The exceptions to the above paragraph are those amps that have two power amp sections. These amps aren’t all that common, as they are relatively high-end and are typically purchased by people playing larger venues (when I was playing, I was running a head with two power amps, running through two 8×10 cabinets). You can also “bridge” the two power sections and run the amp as if it were one power amp, or run them in stereo. I’m sure I will explore amp heads in more detail in another article. Until then, remember that you must check your amps AND the cabinets to ensure that they will be compatible in respects to impedance and power levels. Although it is possible, try not to mix impedances when running one power amp. If you follow these simple steps, your amp will live a long, healthy life and give you the best performance it can.

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  1. Joe Curatolo

    Thanks Jeff,and the great people at No Treble.I am one of those people coming from a combo to an amp,cab situation.I am dying for an Epifani,and since they no longer make combo’s,I have to go for the later situation, Thanks again, You guys rule.

  2. If you’re hooking up speakers to amps this is all you really need to remember… if you’re running a valve amp, like an Ampeg SVT, then you MUST match the amplifiers’s output impedance to the speaker’s impedance (aka the load). If it’s a 4 ohm box, then switch the output to 4 ohms etc. It’s really important that you also hook up the speaker before you turn on the amp because valve amps don’t like not having a load attached. If you’re running a solid state amplifier then there are a few more variables. We generally talk about the minimum impedance or load the amp can handle. Contrary to what this article says, amps aren’t really smart enough to “compensate” and they don’t get “confused”. They just indiscriminately push current into a load. As long as the combined speaker loads attached to your amp don’t go below the minimum specified output impedance of the amp then you won’t hurt the amplifier. It’s basically all to do with power output. Solid state amplifiers will have a given power output when attached to a certain load… for example, your amp might be 200W into 4 ohms (min). So, this means your amps max output before distortion will be 200W when attached to a 4 ohm load. A rule of thumb is that if you attach an 8 ohm load the power will decrease to about 100W (give or take) due to the higher load on the amp. If you attached a 2 ohm load then the amp would try to output approx 400W and overheat, possibly damaging the amp but most likely the amp’s thermal switch will turn the power section off to protect itself… no sound, but no damage. So, attaching multiple speakers and cabinets… there’s two ways of doing it… series and parallel. I’m not going to get into it too much here but suffice it to say… if you connect in series, impedance will increase and if you connect in parallel it will decrease. If you use a standard speaker cable to attach two cabinets then your impedance will decrease because this is a parallel connection. Just remember that the combined impedance should not go below the minimum your amp can handle.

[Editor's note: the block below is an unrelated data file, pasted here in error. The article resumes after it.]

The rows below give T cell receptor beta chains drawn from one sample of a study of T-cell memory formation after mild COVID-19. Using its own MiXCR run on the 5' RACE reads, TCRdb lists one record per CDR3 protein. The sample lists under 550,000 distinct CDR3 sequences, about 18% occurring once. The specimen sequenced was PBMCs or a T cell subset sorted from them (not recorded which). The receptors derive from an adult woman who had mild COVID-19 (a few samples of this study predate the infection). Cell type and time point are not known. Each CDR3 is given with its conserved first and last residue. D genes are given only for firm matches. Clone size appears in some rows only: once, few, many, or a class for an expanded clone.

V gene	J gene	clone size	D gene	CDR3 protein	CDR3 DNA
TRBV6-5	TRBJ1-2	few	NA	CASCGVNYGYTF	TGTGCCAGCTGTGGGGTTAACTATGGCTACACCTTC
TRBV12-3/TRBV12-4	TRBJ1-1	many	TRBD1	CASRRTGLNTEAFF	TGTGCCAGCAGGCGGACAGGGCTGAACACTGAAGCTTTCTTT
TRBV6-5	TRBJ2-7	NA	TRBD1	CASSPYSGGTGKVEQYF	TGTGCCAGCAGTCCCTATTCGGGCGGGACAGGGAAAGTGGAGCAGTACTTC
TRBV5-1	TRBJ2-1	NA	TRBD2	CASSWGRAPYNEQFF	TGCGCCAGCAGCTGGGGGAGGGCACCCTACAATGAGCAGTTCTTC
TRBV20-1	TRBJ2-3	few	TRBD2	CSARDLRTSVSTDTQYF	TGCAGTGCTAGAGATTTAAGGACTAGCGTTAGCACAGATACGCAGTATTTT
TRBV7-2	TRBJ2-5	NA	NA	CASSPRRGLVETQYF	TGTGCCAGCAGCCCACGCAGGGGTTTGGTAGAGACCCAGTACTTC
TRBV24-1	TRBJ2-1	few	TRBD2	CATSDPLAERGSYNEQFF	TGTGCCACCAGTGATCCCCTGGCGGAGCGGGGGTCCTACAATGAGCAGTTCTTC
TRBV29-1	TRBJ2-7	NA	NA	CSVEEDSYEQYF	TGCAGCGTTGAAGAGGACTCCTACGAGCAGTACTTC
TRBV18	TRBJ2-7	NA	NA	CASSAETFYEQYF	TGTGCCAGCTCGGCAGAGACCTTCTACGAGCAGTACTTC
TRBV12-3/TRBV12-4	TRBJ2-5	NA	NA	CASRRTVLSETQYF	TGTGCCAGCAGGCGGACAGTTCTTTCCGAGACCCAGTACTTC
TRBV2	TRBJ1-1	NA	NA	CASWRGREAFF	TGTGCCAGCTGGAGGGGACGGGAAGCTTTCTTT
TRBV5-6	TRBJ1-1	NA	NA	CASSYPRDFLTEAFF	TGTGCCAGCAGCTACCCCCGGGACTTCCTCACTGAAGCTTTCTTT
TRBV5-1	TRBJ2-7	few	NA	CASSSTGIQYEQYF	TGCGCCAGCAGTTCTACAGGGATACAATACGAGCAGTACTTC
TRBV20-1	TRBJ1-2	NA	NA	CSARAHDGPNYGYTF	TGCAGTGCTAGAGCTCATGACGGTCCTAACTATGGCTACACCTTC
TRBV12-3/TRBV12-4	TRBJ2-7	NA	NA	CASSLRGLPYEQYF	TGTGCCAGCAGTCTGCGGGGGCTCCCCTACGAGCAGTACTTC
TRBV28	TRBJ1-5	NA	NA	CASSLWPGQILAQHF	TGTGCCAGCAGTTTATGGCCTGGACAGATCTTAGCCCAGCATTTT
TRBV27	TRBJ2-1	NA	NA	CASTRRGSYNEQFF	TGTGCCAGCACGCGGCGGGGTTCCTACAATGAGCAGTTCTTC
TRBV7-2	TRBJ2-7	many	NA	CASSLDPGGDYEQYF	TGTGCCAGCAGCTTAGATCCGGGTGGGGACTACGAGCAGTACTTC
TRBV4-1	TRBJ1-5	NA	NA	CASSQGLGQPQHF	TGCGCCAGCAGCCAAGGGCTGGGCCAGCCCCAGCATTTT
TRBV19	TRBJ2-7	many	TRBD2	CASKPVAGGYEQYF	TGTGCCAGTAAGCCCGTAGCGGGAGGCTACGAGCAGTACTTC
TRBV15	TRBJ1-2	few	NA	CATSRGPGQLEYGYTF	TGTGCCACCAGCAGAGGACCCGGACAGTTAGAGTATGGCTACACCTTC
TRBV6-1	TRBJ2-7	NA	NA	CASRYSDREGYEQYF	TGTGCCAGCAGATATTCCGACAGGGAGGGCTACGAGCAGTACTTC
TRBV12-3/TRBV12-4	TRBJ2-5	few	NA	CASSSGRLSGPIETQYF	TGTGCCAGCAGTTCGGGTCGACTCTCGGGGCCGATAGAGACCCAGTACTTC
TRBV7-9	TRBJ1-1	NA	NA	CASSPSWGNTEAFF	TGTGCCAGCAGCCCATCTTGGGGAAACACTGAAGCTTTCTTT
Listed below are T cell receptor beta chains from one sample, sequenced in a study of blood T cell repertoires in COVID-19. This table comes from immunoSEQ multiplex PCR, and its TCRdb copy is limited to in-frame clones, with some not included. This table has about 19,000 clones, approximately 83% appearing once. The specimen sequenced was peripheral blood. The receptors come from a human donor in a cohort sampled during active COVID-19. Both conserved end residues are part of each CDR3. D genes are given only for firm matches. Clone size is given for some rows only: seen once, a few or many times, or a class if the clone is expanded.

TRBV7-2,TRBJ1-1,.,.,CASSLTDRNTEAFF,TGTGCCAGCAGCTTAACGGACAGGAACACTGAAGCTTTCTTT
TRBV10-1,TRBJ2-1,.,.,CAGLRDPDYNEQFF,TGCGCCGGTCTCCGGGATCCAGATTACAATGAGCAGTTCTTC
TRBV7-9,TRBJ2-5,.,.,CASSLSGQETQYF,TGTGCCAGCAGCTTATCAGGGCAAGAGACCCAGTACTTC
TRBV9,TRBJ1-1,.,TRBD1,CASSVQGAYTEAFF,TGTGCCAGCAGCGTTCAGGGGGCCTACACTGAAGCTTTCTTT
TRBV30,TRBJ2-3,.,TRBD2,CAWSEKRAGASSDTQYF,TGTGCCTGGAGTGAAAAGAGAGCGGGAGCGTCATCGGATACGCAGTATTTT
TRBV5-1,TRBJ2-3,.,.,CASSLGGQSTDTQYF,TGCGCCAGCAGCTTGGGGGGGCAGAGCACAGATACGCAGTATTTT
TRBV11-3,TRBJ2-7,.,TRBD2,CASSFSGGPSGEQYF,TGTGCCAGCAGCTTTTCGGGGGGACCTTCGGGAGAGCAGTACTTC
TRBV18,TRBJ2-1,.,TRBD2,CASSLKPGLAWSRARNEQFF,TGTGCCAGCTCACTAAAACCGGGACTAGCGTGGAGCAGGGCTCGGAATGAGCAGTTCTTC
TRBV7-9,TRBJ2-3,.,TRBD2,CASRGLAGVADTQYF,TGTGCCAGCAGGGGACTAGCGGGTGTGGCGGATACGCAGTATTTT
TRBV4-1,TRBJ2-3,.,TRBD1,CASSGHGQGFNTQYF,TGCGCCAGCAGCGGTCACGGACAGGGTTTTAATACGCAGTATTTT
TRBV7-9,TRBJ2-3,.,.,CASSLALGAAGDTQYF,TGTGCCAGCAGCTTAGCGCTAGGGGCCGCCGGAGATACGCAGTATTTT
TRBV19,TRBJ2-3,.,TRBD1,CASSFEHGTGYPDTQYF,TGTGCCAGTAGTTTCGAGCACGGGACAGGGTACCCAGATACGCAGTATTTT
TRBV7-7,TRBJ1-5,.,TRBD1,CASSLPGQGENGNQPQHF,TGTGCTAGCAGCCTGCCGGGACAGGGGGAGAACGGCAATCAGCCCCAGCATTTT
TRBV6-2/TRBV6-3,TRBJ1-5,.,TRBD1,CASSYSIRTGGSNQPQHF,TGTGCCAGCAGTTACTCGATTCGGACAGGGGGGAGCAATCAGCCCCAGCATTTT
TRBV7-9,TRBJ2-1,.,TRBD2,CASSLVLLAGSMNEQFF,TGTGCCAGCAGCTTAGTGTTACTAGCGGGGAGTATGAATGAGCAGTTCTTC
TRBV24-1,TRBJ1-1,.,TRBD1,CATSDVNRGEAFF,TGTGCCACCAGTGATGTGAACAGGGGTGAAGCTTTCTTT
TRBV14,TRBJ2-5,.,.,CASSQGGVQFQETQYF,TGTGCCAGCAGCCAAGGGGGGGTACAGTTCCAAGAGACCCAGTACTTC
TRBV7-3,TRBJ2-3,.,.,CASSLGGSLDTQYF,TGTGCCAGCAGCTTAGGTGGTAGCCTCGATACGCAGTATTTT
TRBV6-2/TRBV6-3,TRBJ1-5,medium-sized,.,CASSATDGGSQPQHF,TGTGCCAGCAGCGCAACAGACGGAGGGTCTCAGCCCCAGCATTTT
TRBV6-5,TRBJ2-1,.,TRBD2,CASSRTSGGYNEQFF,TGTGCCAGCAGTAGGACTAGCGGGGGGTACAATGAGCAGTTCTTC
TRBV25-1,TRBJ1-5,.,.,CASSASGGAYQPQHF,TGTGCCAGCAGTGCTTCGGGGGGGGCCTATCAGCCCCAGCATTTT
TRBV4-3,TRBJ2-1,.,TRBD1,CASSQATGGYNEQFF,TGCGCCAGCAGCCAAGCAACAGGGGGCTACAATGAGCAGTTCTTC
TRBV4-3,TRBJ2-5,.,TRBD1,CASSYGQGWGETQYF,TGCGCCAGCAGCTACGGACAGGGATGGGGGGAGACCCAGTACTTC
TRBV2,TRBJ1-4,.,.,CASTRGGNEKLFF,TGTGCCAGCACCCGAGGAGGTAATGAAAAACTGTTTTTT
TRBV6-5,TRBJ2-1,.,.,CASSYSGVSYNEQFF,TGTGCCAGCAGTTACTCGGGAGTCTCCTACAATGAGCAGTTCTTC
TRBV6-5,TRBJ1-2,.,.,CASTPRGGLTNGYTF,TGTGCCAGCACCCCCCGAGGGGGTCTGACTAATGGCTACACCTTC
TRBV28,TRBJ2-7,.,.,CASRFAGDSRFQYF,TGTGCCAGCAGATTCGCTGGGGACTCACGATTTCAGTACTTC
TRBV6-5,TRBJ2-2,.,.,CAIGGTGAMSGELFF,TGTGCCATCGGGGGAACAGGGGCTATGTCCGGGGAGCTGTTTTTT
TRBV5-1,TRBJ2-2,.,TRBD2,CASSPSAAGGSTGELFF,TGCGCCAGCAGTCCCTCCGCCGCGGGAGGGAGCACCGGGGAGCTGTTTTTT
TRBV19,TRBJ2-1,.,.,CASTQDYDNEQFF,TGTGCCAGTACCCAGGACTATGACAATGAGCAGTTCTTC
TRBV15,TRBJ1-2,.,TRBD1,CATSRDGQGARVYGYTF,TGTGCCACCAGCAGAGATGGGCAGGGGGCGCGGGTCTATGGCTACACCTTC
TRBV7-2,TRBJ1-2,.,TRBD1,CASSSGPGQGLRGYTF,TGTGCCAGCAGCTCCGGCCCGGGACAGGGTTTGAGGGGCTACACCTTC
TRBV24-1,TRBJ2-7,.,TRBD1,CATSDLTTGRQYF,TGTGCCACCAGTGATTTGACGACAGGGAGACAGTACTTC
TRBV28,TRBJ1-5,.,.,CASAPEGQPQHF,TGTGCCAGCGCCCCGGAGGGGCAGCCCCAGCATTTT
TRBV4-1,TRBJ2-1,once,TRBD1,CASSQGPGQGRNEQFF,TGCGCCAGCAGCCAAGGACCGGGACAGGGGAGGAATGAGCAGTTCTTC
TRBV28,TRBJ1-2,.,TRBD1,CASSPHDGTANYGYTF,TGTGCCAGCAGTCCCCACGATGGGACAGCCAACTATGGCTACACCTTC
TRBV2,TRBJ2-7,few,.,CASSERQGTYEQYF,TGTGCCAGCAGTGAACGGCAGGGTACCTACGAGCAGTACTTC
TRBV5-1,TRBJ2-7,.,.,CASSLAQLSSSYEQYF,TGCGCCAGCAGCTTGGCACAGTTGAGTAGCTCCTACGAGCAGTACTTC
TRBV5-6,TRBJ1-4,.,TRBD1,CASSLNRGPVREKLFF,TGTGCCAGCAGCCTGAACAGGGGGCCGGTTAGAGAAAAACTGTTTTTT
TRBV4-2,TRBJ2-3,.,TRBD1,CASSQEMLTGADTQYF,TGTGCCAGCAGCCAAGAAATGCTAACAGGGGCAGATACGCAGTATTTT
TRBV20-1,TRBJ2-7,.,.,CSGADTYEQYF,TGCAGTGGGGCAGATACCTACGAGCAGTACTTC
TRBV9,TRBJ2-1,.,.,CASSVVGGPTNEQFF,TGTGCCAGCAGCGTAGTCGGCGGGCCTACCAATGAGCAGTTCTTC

3. im still confused, been in the combo amp world for too long.i use em for guitar, but on bass we have a 400 watt amp head at 4 ohms or 8 ohms (has the option), and a 4×10 cab thats at 4 ohms at 1000 watts. is that fine? wont light up on fire or start clipping? the amp head should power the cab right?

  4. Cristian espinoza

    So if I bought a 2×12 and it says the impedance is 8 ohms mono and the head outputs are 1×8 ohms 1×16ohms and 2×16 I whould plug it into the 1×8 ohm output right?

  5. mark warner

    So if I’m running two 4 ohm cabinets that are rated at 500 watts and my amp head is 900 watts at 2 ohms, i will likely fry the speakers, correct? What I really need is two 4 ohm cabs rated at 900-1000 watts…to run at 2 ohms and 900?